The United States is experiencing a season in which strikes are the clear protagonists. For several months now, the nation has been facing more than 20 strikes called by various unions and the automobile manufacturers are the latest to join them. The United Auto Workers (UAW) began its strike last Friday and called on almost 13,000 workers to do "rotating" stoppages.
This strike, although concerning, has not yet led to any significant impact on the American economy. This does not mean that it could not have one, since, if it worsens, it could severely damage U.S. finances. This was stated to CNBC by Ian Shepherdson, chief economist at Pantheon Macroeconomics: "The immediate impact of the auto workers strike will be limited, but that will change if the strike broadens and is prolonged."
In fact, the economist estimated that the quarterly impact of this stoppage could be 1.7% on GDP. Automobile production, explains the television network, represents 2.9% of the GDP of the entire nation.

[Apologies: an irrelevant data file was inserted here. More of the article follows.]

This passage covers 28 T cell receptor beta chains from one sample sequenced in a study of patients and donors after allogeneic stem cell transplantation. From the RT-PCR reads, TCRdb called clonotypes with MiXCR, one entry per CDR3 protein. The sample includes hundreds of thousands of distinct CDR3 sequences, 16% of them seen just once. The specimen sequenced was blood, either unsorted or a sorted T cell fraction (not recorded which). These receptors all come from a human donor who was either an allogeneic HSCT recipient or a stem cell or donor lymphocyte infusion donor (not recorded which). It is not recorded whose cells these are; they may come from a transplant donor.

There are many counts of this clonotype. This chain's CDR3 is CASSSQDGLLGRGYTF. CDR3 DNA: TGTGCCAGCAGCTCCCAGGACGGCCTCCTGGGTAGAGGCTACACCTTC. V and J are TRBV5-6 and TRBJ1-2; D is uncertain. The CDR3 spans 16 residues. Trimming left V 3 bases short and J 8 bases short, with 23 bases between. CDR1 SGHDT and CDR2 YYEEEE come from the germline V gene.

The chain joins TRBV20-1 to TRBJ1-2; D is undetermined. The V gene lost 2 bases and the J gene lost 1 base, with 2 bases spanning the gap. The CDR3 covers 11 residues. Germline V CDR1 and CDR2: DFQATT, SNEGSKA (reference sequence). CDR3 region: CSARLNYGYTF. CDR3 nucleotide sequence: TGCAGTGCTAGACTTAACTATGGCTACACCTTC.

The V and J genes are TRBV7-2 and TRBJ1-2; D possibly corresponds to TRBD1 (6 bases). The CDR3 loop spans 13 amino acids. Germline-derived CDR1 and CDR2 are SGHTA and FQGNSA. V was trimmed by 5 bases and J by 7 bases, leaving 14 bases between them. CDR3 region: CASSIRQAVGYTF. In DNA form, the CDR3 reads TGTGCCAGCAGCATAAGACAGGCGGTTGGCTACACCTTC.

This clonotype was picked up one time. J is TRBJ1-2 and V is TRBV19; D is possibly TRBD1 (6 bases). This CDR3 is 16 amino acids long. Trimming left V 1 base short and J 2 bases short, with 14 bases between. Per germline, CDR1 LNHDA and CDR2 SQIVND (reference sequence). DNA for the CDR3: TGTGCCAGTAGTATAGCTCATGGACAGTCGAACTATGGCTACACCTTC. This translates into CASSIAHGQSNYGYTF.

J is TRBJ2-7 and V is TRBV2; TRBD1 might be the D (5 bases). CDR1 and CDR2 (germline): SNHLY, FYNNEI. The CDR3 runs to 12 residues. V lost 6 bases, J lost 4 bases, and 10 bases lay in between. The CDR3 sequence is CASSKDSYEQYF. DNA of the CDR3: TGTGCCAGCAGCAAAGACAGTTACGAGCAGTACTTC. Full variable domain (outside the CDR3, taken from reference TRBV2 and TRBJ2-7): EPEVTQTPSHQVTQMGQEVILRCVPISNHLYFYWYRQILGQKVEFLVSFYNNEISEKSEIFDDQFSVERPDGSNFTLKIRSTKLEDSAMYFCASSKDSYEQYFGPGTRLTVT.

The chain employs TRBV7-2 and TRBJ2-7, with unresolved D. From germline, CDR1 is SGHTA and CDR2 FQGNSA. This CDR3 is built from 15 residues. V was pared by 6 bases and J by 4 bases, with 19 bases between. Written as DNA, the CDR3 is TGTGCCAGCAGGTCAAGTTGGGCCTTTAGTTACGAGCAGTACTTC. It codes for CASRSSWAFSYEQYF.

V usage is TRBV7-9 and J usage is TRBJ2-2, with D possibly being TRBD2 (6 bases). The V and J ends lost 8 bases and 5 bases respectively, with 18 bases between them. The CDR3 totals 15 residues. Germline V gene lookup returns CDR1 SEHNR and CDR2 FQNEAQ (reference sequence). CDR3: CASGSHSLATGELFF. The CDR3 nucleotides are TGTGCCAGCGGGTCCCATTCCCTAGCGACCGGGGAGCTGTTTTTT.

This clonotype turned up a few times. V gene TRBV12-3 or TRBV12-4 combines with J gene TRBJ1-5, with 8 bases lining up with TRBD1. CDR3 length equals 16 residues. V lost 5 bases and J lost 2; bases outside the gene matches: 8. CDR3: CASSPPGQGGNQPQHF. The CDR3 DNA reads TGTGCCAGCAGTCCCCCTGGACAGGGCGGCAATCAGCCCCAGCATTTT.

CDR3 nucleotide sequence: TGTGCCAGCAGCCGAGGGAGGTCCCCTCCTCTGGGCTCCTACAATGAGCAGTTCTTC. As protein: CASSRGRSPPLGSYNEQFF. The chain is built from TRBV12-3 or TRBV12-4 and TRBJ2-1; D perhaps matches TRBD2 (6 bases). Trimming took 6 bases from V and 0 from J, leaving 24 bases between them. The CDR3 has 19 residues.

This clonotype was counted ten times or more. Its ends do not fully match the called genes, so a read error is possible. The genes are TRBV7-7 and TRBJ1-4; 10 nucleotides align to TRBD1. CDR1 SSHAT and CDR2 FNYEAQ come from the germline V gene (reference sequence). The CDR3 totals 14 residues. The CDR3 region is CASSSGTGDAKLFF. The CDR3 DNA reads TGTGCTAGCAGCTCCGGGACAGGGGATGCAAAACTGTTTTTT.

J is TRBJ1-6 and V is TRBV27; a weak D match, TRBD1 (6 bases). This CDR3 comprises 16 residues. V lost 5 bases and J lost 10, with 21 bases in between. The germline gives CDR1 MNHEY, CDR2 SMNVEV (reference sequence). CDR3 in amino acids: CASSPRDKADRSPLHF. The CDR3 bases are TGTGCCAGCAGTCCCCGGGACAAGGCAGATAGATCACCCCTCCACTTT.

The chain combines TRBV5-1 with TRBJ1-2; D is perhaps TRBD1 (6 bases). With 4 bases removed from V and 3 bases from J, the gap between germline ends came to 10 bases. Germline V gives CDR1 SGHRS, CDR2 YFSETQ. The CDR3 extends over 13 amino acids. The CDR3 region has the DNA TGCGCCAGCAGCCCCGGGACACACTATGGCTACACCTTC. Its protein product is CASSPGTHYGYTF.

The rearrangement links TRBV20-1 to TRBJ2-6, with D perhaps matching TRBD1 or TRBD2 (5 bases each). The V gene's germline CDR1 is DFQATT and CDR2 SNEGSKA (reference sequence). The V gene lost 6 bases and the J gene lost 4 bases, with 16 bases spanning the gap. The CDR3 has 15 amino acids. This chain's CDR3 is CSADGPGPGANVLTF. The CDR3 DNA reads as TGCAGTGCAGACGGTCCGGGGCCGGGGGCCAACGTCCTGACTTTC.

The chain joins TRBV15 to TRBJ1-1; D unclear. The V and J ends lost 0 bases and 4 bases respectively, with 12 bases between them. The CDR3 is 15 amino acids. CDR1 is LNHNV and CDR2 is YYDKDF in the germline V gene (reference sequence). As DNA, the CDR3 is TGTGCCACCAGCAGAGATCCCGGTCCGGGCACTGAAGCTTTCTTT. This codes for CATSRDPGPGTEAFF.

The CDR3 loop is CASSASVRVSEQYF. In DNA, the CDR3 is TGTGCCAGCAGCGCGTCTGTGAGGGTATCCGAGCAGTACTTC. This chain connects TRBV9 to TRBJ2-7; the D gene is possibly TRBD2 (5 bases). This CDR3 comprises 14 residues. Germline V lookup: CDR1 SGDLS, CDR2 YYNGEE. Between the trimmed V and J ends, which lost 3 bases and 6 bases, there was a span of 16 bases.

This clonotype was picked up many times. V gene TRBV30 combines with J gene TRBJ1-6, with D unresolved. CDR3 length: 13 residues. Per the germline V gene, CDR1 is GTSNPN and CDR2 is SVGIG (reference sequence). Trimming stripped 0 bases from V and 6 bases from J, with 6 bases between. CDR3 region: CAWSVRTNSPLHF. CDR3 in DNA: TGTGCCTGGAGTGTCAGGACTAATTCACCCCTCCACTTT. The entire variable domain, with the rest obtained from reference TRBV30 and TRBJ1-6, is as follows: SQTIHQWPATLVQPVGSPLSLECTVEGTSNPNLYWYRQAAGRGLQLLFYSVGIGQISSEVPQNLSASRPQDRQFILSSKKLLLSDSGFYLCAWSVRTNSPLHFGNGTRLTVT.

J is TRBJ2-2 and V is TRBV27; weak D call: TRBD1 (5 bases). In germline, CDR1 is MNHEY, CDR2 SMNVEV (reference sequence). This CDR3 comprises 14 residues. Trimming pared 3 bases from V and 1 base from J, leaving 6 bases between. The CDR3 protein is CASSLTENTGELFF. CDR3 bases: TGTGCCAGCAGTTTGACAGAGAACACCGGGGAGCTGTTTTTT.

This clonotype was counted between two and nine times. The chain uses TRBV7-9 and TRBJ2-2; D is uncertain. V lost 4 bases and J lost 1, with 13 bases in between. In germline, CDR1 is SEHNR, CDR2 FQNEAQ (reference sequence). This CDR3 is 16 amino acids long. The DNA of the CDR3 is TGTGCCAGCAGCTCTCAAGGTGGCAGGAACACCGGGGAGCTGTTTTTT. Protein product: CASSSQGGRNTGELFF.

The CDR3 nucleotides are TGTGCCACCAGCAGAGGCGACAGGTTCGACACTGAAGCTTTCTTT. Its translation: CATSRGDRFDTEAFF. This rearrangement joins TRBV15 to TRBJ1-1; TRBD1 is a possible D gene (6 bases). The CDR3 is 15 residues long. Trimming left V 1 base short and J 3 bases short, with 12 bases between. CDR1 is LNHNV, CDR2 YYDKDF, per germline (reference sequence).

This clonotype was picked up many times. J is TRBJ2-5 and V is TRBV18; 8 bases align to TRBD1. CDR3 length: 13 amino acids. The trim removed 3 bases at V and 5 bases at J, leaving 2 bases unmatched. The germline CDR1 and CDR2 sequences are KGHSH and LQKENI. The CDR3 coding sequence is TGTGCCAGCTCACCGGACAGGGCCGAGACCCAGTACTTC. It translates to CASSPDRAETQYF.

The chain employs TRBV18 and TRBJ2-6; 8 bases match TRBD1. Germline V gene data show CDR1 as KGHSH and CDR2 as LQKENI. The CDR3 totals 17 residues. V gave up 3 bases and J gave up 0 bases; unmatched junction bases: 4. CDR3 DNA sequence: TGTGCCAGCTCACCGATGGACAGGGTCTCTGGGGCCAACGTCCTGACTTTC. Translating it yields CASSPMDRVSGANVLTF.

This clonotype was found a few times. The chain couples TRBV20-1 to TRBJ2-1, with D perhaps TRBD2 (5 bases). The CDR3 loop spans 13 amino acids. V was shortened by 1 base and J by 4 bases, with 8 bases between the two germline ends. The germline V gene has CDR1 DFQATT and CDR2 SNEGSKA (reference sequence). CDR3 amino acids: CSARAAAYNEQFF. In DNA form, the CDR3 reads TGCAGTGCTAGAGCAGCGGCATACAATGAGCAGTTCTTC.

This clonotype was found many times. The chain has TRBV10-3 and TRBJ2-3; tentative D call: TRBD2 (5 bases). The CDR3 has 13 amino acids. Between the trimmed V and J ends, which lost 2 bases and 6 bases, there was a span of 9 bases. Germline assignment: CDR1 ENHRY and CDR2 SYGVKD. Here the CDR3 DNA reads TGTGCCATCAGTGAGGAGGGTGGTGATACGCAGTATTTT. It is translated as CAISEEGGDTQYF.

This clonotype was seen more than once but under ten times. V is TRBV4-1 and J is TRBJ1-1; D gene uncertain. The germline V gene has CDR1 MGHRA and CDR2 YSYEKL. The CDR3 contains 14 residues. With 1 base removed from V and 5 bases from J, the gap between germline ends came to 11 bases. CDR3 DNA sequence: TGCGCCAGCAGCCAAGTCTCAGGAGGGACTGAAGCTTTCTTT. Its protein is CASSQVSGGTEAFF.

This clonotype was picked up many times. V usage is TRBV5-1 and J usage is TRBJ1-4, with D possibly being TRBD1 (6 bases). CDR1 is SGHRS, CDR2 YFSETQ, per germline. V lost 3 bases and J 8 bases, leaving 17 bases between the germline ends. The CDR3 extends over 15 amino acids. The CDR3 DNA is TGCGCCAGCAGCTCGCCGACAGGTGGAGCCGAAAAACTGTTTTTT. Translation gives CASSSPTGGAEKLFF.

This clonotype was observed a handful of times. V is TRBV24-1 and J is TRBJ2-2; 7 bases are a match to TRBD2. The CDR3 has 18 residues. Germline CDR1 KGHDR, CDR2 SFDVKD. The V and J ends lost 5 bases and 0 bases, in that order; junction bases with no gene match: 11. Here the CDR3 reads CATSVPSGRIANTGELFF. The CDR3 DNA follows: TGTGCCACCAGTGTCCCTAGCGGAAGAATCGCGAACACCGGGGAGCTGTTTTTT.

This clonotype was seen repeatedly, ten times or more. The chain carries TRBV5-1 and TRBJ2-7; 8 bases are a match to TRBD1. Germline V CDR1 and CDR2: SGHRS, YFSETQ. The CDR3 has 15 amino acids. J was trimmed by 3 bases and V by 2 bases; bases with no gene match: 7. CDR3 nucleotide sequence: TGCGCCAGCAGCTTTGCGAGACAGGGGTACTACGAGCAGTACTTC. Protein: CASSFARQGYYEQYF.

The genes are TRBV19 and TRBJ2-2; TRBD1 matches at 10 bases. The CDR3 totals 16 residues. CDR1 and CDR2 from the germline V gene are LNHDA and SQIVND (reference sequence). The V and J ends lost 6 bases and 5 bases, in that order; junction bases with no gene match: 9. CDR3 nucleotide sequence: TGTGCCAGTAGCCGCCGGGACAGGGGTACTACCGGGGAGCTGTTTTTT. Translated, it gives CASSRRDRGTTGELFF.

4.1 million work days lost in August due to strikes
In addition, these workers are already part of the September statistics for lost work days, along with the strikes called by the Writers Guild of America a.k.a SAG-AFTRA Union, as well as that of state employees of the University of Michigan or hotel workers in Los Angeles.
That figure broke a record in August when, according to Department of Labor statistics, the strikes have resulted in the highest number of workdays lost in 23 years. More specifically, during that month alone, 4.1 million work days were lost. This is the highest figure accumulated since 2000 when several stoppages also caused significant economic consequences.
The days lost due to stoppages only increase. If the 4.1 million working days are added to those registered in July, the figure grows to 6.4 million. And, so far this year, the number increases to 7.4 million days lost . A figure that is nothing like the 636 days that were recorded in 2022 .